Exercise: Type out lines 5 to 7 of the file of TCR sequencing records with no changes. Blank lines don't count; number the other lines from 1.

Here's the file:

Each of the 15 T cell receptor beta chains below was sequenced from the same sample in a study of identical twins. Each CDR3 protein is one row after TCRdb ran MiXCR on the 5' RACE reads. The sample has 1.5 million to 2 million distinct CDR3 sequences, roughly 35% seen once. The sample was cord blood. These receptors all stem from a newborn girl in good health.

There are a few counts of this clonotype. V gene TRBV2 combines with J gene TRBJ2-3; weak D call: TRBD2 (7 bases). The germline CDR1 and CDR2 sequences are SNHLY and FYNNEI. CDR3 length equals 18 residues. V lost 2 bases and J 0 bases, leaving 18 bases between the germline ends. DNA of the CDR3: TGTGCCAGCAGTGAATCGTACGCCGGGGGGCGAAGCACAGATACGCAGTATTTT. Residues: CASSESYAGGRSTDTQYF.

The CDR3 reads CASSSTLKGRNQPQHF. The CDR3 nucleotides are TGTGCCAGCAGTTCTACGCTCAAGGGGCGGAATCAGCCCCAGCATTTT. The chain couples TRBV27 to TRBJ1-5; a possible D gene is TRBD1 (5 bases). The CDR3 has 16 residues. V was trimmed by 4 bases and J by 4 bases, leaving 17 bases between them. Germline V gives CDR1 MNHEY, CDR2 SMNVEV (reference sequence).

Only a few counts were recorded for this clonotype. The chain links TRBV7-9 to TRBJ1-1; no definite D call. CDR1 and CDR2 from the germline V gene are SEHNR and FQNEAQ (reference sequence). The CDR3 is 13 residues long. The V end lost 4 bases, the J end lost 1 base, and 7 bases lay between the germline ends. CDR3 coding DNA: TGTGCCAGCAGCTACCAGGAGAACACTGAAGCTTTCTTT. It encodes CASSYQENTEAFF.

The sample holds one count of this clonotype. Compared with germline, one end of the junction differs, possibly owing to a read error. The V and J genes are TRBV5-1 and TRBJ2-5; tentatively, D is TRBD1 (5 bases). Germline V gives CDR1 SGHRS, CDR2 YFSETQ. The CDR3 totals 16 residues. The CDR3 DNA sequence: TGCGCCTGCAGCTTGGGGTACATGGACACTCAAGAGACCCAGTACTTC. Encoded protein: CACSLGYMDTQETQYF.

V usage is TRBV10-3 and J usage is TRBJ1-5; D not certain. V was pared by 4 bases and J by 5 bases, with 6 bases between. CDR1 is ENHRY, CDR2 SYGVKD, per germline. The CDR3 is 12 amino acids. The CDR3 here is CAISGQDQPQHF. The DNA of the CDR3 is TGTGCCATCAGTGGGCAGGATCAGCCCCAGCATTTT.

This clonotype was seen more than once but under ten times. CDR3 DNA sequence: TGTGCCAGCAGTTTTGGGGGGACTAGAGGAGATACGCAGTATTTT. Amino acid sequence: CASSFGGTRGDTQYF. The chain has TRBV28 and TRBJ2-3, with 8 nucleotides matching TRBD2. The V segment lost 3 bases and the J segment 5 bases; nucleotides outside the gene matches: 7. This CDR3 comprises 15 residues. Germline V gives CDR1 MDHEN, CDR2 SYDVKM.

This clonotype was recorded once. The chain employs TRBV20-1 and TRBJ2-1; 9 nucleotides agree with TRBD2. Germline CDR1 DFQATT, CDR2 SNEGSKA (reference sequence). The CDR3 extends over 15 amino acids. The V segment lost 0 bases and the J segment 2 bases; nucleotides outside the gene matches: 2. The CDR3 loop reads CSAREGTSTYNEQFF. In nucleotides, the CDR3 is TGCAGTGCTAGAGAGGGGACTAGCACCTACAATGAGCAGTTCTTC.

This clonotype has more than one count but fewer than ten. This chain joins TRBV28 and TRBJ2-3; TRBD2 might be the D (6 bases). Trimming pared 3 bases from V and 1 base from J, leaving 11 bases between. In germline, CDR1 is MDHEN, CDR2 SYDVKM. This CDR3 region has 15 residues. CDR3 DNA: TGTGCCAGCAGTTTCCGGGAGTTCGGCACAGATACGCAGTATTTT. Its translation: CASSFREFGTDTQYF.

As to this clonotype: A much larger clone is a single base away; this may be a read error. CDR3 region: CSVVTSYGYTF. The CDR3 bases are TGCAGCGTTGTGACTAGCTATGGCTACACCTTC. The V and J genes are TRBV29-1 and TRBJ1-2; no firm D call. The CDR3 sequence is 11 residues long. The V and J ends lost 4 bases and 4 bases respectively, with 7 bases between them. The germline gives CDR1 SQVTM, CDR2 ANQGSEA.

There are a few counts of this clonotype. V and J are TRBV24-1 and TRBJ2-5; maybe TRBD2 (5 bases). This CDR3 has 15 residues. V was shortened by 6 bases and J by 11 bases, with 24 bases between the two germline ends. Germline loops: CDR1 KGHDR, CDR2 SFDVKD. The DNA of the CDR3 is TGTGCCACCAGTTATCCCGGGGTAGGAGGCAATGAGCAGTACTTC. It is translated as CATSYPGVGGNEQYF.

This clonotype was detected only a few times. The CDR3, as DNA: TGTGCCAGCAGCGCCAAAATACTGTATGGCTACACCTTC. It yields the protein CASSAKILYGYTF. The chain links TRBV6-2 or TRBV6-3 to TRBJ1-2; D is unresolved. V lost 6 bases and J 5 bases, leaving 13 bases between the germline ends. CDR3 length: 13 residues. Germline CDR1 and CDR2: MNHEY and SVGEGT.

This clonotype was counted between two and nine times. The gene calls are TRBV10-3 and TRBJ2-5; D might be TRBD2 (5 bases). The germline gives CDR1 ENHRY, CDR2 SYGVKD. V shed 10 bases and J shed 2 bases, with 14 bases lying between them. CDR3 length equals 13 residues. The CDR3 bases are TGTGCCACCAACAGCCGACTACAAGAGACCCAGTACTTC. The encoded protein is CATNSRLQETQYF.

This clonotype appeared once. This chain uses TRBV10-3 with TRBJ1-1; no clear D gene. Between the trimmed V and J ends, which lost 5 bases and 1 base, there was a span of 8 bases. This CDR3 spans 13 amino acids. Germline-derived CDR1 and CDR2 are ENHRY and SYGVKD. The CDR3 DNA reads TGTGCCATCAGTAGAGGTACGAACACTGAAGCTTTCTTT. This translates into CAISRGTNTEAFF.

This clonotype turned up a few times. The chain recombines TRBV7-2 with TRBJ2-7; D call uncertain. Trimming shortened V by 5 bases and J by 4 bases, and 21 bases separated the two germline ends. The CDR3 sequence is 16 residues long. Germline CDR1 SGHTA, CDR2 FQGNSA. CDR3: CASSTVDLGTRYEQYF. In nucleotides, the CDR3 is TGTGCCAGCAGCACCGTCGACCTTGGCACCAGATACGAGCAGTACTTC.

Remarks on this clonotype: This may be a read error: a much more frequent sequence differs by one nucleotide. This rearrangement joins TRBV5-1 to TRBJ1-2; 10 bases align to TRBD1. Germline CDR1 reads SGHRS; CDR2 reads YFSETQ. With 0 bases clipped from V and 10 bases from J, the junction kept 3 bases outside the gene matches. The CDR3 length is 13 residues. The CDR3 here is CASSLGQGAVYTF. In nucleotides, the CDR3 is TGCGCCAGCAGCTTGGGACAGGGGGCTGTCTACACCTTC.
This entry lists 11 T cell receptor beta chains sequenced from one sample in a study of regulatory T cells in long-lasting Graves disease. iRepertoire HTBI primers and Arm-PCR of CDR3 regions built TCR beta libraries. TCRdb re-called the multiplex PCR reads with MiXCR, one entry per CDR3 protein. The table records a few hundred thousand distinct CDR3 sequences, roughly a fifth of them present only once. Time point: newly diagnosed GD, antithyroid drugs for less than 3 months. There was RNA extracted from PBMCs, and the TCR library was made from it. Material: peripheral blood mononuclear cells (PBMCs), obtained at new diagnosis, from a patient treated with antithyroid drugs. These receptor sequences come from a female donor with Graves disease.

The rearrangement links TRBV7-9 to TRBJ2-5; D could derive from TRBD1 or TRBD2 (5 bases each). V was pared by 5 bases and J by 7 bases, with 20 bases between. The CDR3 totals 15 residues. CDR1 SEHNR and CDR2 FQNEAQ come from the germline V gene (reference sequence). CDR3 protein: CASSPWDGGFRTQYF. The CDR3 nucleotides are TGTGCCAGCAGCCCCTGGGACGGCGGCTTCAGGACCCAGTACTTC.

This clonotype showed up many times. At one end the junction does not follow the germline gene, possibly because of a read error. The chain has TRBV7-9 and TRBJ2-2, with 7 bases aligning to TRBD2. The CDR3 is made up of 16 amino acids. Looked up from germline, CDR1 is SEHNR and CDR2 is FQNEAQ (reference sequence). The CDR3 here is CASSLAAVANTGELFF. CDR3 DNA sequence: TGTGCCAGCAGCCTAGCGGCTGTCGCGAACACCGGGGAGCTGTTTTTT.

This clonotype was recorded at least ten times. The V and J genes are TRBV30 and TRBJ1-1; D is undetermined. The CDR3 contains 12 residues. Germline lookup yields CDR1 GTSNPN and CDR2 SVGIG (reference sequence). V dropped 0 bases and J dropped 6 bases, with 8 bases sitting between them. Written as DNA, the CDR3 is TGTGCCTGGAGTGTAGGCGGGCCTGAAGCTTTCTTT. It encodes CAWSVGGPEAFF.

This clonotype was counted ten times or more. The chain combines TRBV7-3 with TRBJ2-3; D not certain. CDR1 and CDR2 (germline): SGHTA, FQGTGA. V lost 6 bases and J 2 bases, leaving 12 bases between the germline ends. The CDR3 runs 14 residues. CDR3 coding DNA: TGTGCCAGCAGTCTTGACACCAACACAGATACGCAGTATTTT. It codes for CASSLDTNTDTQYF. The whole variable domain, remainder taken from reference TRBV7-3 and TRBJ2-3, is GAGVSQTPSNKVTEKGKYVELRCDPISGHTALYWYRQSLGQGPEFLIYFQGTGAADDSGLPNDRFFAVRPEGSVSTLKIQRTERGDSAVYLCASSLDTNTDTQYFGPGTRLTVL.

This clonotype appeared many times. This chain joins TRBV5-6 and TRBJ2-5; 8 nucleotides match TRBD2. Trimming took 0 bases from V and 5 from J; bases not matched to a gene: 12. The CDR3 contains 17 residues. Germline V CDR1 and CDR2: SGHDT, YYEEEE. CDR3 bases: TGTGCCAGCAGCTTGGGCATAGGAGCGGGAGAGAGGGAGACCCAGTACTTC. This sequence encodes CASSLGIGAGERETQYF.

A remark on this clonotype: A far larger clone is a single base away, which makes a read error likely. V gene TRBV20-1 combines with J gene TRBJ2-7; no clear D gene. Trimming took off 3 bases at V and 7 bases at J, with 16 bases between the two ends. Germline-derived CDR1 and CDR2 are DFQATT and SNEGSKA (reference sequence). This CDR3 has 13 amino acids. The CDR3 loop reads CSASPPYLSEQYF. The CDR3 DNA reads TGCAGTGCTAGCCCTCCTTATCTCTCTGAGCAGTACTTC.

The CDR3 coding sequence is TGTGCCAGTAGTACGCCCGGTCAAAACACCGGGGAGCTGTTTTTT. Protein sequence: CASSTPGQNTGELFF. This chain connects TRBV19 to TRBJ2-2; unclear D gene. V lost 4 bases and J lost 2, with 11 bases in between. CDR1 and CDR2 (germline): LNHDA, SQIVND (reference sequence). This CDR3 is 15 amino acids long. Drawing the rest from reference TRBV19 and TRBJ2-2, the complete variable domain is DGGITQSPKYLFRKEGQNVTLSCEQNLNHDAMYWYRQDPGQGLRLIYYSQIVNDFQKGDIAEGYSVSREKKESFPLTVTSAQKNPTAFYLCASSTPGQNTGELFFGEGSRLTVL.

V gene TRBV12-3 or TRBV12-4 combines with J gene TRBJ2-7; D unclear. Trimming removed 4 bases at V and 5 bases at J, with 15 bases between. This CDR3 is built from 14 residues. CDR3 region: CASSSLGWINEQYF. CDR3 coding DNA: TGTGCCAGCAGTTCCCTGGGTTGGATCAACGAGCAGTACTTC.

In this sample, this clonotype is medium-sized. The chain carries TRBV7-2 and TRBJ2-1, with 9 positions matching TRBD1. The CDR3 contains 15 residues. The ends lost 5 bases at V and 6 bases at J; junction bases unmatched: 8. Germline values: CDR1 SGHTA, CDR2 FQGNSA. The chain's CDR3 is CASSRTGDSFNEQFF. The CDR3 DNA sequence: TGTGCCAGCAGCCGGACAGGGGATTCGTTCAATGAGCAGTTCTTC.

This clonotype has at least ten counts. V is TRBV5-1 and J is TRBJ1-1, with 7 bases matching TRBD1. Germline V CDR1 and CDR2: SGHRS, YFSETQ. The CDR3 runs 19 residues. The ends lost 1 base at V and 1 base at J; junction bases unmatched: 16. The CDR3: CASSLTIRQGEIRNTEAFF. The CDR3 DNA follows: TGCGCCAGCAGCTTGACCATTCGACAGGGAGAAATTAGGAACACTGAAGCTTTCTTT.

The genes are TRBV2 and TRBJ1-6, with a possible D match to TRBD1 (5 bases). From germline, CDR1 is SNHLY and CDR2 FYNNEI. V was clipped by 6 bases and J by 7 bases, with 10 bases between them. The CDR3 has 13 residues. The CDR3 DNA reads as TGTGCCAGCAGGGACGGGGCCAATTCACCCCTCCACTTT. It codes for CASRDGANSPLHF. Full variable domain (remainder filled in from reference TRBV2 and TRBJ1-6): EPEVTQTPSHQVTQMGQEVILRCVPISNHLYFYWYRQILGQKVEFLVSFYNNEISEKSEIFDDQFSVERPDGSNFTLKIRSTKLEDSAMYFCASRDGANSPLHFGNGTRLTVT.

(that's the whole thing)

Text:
The sample holds one count of this clonotype. Compared with germline, one end of the junction differs, possibly owing to a read error. The V and J genes are TRBV5-1 and TRBJ2-5; tentatively, D is TRBD1 (5 bases). Germline V gives CDR1 SGHRS, CDR2 YFSETQ. The CDR3 totals 16 residues. The CDR3 DNA sequence: TGCGCCTGCAGCTTGGGGTACATGGACACTCAAGAGACCCAGTACTTC. Encoded protein: CACSLGYMDTQETQYF.

V usage is TRBV10-3 and J usage is TRBJ1-5; D not certain. V was pared by 4 bases and J by 5 bases, with 6 bases between. CDR1 is ENHRY, CDR2 SYGVKD, per germline. The CDR3 is 12 amino acids. The CDR3 here is CAISGQDQPQHF. The DNA of the CDR3 is TGTGCCATCAGTGGGCAGGATCAGCCCCAGCATTTT.

This clonotype was seen more than once but under ten times. CDR3 DNA sequence: TGTGCCAGCAGTTTTGGGGGGACTAGAGGAGATACGCAGTATTTT. Amino acid sequence: CASSFGGTRGDTQYF. The chain has TRBV28 and TRBJ2-3, with 8 nucleotides matching TRBD2. The V segment lost 3 bases and the J segment 5 bases; nucleotides outside the gene matches: 7. This CDR3 comprises 15 residues. Germline V gives CDR1 MDHEN, CDR2 SYDVKM.